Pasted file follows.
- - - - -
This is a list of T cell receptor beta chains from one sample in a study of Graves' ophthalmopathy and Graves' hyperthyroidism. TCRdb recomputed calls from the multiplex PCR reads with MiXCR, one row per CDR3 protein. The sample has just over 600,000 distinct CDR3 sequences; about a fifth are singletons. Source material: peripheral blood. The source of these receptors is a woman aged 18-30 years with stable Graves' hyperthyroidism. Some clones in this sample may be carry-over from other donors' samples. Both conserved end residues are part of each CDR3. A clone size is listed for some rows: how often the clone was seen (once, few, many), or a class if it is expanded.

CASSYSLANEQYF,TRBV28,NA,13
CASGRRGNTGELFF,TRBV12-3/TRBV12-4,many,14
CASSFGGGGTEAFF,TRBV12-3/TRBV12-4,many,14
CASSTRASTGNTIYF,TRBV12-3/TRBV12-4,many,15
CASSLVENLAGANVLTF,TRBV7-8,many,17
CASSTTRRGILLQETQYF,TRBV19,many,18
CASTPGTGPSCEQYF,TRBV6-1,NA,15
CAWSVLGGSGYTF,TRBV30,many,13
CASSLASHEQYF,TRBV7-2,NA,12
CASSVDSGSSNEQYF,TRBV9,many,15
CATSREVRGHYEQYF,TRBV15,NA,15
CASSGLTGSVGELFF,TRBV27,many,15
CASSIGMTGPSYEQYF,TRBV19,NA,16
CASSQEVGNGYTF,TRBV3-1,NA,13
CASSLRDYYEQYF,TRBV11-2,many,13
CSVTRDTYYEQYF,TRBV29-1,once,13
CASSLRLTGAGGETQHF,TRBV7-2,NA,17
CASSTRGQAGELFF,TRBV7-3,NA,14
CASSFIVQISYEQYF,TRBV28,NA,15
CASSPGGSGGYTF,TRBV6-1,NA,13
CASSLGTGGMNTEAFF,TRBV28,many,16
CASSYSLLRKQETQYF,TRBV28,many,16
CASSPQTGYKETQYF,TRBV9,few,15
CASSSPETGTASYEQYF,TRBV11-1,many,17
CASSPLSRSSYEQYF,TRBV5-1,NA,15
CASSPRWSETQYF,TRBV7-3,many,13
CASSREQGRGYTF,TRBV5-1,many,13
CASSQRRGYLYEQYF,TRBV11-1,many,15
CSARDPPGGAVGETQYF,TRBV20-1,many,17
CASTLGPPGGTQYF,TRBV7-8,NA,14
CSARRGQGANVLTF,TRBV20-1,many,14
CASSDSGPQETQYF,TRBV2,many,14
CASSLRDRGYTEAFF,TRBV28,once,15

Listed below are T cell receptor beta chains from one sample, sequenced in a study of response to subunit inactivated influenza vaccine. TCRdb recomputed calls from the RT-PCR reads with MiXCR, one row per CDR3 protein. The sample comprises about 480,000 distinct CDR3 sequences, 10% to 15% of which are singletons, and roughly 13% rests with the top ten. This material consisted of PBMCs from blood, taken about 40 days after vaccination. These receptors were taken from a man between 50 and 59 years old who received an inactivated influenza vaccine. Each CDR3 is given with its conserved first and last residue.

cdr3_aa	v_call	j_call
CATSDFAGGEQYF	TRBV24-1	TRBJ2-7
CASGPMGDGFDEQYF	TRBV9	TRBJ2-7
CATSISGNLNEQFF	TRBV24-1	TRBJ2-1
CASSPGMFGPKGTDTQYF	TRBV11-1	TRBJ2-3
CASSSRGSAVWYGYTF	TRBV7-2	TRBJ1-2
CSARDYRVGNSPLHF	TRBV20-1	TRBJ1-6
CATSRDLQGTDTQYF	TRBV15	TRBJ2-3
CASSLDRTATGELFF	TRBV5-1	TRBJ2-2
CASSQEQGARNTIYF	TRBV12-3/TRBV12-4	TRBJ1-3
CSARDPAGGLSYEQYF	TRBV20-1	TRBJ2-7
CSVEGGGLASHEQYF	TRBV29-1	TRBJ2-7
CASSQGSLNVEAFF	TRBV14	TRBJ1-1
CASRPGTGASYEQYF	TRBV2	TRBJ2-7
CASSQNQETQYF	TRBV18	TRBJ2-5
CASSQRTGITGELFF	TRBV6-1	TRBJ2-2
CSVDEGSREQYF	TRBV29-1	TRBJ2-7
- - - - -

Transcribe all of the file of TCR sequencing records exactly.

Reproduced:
This is a list of T cell receptor beta chains from one sample in a study of Graves' ophthalmopathy and Graves' hyperthyroidism. TCRdb recomputed calls from the multiplex PCR reads with MiXCR, one row per CDR3 protein. The sample has just over 600,000 distinct CDR3 sequences; about a fifth are singletons. Source material: peripheral blood. The source of these receptors is a woman aged 18-30 years with stable Graves' hyperthyroidism. Some clones in this sample may be carry-over from other donors' samples. Both conserved end residues are part of each CDR3. A clone size is listed for some rows: how often the clone was seen (once, few, many), or a class if it is expanded.

CASSYSLANEQYF,TRBV28,NA,13
CASGRRGNTGELFF,TRBV12-3/TRBV12-4,many,14
CASSFGGGGTEAFF,TRBV12-3/TRBV12-4,many,14
CASSTRASTGNTIYF,TRBV12-3/TRBV12-4,many,15
CASSLVENLAGANVLTF,TRBV7-8,many,17
CASSTTRRGILLQETQYF,TRBV19,many,18
CASTPGTGPSCEQYF,TRBV6-1,NA,15
CAWSVLGGSGYTF,TRBV30,many,13
CASSLASHEQYF,TRBV7-2,NA,12
CASSVDSGSSNEQYF,TRBV9,many,15
CATSREVRGHYEQYF,TRBV15,NA,15
CASSGLTGSVGELFF,TRBV27,many,15
CASSIGMTGPSYEQYF,TRBV19,NA,16
CASSQEVGNGYTF,TRBV3-1,NA,13
CASSLRDYYEQYF,TRBV11-2,many,13
CSVTRDTYYEQYF,TRBV29-1,once,13
CASSLRLTGAGGETQHF,TRBV7-2,NA,17
CASSTRGQAGELFF,TRBV7-3,NA,14
CASSFIVQISYEQYF,TRBV28,NA,15
CASSPGGSGGYTF,TRBV6-1,NA,13
CASSLGTGGMNTEAFF,TRBV28,many,16
CASSYSLLRKQETQYF,TRBV28,many,16
CASSPQTGYKETQYF,TRBV9,few,15
CASSSPETGTASYEQYF,TRBV11-1,many,17
CASSPLSRSSYEQYF,TRBV5-1,NA,15
CASSPRWSETQYF,TRBV7-3,many,13
CASSREQGRGYTF,TRBV5-1,many,13
CASSQRRGYLYEQYF,TRBV11-1,many,15
CSARDPPGGAVGETQYF,TRBV20-1,many,17
CASTLGPPGGTQYF,TRBV7-8,NA,14
CSARRGQGANVLTF,TRBV20-1,many,14
CASSDSGPQETQYF,TRBV2,many,14
CASSLRDRGYTEAFF,TRBV28,once,15

Listed below are T cell receptor beta chains from one sample, sequenced in a study of response to subunit inactivated influenza vaccine. TCRdb recomputed calls from the RT-PCR reads with MiXCR, one row per CDR3 protein. The sample comprises about 480,000 distinct CDR3 sequences, 10% to 15% of which are singletons, and roughly 13% rests with the top ten. This material consisted of PBMCs from blood, taken about 40 days after vaccination. These receptors were taken from a man between 50 and 59 years old who received an inactivated influenza vaccine. Each CDR3 is given with its conserved first and last residue.

cdr3_aa	v_call	j_call
CATSDFAGGEQYF	TRBV24-1	TRBJ2-7
CASGPMGDGFDEQYF	TRBV9	TRBJ2-7
CATSISGNLNEQFF	TRBV24-1	TRBJ2-1
CASSPGMFGPKGTDTQYF	TRBV11-1	TRBJ2-3
CASSSRGSAVWYGYTF	TRBV7-2	TRBJ1-2
CSARDYRVGNSPLHF	TRBV20-1	TRBJ1-6
CATSRDLQGTDTQYF	TRBV15	TRBJ2-3
CASSLDRTATGELFF	TRBV5-1	TRBJ2-2
CASSQEQGARNTIYF	TRBV12-3/TRBV12-4	TRBJ1-3
CSARDPAGGLSYEQYF	TRBV20-1	TRBJ2-7
CSVEGGGLASHEQYF	TRBV29-1	TRBJ2-7
CASSQGSLNVEAFF	TRBV14	TRBJ1-1
CASRPGTGASYEQYF	TRBV2	TRBJ2-7
CASSQNQETQYF	TRBV18	TRBJ2-5
CASSQRTGITGELFF	TRBV6-1	TRBJ2-2
CSVDEGSREQYF	TRBV29-1	TRBJ2-7